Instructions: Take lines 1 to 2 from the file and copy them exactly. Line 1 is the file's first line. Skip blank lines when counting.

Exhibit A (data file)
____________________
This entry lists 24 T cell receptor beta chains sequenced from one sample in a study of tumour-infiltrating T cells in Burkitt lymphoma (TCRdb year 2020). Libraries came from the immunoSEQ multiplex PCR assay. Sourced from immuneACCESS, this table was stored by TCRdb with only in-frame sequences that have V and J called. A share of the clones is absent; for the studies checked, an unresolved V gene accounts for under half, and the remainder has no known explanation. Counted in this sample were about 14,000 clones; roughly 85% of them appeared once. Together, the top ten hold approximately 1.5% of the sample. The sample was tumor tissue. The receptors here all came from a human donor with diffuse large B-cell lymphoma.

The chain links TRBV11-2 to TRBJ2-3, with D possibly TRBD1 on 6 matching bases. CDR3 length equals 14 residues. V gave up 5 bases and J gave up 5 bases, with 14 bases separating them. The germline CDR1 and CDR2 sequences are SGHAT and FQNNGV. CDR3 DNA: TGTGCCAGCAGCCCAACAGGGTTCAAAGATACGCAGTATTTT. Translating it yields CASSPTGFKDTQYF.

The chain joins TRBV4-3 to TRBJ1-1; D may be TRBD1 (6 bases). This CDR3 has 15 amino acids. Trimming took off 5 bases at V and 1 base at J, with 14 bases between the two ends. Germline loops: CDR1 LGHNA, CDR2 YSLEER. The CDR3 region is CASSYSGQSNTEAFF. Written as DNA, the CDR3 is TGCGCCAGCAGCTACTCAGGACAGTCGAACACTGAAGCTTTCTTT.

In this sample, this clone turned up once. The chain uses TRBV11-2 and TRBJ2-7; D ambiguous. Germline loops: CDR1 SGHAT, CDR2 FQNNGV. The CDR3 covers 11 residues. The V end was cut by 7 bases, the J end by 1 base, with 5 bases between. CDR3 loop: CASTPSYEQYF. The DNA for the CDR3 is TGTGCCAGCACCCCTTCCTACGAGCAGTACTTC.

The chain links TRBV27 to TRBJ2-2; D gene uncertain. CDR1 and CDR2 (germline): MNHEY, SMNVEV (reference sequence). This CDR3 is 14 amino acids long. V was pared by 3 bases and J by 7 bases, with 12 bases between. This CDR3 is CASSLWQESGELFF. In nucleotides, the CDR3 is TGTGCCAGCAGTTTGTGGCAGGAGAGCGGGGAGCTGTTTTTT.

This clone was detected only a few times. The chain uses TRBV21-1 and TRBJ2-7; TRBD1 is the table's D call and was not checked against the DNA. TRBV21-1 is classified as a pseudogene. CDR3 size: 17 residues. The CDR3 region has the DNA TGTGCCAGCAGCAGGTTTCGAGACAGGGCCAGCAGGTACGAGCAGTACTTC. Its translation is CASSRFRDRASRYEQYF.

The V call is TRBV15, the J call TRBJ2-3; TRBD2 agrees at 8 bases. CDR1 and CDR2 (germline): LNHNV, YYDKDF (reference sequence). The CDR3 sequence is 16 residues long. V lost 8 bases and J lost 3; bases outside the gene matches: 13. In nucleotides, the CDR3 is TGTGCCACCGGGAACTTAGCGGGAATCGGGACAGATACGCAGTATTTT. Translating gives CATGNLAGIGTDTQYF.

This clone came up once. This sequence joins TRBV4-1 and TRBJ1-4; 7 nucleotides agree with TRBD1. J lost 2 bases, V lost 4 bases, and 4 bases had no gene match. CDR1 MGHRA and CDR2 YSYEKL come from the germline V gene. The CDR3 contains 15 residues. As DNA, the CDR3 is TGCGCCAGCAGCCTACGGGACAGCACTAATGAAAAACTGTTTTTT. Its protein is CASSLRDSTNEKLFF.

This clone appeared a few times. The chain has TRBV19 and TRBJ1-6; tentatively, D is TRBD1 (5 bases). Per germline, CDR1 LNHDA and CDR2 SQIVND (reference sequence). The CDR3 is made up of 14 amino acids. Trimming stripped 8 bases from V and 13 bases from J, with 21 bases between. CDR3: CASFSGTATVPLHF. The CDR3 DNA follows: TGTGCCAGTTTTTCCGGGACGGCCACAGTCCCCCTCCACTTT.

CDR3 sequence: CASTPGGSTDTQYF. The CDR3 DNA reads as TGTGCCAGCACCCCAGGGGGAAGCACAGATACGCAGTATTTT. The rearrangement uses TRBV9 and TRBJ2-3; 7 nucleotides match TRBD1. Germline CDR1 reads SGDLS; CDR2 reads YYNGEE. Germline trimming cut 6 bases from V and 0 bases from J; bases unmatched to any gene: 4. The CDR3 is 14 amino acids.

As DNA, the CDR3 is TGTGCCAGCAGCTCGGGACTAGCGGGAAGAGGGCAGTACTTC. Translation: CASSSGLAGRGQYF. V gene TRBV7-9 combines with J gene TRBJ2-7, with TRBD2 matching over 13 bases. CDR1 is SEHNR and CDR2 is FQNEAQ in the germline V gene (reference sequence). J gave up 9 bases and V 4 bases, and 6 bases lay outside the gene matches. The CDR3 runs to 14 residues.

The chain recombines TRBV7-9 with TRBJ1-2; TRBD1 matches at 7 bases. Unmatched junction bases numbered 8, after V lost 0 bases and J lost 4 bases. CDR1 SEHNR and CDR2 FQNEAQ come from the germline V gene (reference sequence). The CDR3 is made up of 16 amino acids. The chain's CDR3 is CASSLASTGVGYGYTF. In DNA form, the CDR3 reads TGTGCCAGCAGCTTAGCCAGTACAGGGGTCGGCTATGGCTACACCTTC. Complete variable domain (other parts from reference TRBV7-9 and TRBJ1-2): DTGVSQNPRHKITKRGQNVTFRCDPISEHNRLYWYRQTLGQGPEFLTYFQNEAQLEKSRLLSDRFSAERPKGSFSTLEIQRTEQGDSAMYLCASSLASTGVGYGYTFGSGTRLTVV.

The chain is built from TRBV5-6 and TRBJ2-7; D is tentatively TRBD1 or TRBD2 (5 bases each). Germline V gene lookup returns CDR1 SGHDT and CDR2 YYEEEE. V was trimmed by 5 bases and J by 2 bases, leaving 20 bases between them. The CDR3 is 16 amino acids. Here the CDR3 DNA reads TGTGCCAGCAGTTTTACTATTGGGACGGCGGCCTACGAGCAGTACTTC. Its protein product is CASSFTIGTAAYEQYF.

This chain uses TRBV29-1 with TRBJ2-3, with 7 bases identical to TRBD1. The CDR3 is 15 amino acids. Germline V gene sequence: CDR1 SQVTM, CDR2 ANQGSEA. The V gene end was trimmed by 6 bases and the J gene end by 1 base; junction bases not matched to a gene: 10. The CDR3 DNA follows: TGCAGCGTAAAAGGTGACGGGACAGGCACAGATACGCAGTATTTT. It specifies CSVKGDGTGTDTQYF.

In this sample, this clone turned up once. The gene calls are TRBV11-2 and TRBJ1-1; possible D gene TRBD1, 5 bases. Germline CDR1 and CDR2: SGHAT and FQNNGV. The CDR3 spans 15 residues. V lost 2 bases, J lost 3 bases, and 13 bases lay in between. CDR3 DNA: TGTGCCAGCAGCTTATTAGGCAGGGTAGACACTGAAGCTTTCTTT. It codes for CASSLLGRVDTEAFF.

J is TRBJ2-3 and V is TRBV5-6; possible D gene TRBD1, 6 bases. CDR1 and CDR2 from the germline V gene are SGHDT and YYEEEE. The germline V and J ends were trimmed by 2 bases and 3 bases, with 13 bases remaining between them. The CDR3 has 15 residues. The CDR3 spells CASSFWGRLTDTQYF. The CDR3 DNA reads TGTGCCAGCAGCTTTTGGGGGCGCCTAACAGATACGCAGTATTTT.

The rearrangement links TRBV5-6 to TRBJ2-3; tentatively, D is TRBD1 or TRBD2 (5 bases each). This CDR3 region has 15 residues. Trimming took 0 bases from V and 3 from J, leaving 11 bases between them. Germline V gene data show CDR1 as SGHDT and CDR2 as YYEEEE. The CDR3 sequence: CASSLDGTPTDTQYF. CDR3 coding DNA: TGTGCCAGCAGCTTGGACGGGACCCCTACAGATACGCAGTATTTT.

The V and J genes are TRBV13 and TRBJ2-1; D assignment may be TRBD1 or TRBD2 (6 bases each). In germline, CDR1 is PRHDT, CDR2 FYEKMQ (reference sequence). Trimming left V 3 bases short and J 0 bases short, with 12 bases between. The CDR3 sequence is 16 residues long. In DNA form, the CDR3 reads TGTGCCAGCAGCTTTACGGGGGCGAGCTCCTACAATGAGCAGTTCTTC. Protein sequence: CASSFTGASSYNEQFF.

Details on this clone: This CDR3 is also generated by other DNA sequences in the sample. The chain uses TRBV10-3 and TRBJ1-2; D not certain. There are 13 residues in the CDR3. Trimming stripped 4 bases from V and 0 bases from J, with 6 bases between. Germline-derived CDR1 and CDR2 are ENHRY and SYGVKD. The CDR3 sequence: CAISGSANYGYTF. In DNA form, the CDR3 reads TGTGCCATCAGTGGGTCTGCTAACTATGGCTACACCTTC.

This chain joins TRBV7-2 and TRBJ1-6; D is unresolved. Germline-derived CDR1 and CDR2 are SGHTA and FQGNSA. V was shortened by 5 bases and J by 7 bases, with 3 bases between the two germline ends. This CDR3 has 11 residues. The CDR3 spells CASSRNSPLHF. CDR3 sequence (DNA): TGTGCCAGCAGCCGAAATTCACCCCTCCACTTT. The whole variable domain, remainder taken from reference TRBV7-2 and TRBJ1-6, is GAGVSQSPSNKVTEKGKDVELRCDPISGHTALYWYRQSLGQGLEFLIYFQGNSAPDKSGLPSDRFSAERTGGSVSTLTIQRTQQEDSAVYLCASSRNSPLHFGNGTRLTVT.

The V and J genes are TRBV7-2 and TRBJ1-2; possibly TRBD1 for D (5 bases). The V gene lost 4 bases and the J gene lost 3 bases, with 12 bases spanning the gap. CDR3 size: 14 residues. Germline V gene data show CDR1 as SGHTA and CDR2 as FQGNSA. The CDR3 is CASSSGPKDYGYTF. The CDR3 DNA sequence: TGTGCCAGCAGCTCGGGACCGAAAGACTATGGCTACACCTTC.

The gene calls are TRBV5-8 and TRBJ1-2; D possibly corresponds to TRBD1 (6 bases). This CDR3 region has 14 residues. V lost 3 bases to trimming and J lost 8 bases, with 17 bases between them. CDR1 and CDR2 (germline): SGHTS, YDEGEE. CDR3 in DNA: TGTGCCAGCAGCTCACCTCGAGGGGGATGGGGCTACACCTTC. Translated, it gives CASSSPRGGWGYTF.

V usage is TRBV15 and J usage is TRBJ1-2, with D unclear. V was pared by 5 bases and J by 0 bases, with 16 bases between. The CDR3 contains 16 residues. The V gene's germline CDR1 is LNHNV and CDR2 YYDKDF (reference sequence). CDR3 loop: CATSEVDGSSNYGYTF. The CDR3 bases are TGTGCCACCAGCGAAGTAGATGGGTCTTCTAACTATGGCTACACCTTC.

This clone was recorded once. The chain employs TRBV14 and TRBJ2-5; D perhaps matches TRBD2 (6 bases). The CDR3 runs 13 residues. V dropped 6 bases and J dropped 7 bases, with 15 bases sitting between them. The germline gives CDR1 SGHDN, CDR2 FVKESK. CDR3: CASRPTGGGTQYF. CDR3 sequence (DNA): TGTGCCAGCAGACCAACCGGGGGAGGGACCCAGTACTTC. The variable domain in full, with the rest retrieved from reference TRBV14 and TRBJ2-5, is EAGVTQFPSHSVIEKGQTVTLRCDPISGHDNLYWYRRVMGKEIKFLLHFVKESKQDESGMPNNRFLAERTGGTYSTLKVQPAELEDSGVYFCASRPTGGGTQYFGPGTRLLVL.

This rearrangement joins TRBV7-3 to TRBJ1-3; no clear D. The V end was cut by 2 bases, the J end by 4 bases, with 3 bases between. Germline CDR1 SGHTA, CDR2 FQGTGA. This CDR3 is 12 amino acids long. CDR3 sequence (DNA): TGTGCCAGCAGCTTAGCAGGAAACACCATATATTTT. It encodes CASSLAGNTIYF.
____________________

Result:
This entry lists 24 T cell receptor beta chains sequenced from one sample in a study of tumour-infiltrating T cells in Burkitt lymphoma (TCRdb year 2020). Libraries came from the immunoSEQ multiplex PCR assay. Sourced from immuneACCESS, this table was stored by TCRdb with only in-frame sequences that have V and J called. A share of the clones is absent; for the studies checked, an unresolved V gene accounts for under half, and the remainder has no known explanation. Counted in this sample were about 14,000 clones; roughly 85% of them appeared once. Together, the top ten hold approximately 1.5% of the sample. The sample was tumor tissue. The receptors here all came from a human donor with diffuse large B-cell lymphoma.

The chain links TRBV11-2 to TRBJ2-3, with D possibly TRBD1 on 6 matching bases. CDR3 length equals 14 residues. V gave up 5 bases and J gave up 5 bases, with 14 bases separating them. The germline CDR1 and CDR2 sequences are SGHAT and FQNNGV. CDR3 DNA: TGTGCCAGCAGCCCAACAGGGTTCAAAGATACGCAGTATTTT. Translating it yields CASSPTGFKDTQYF.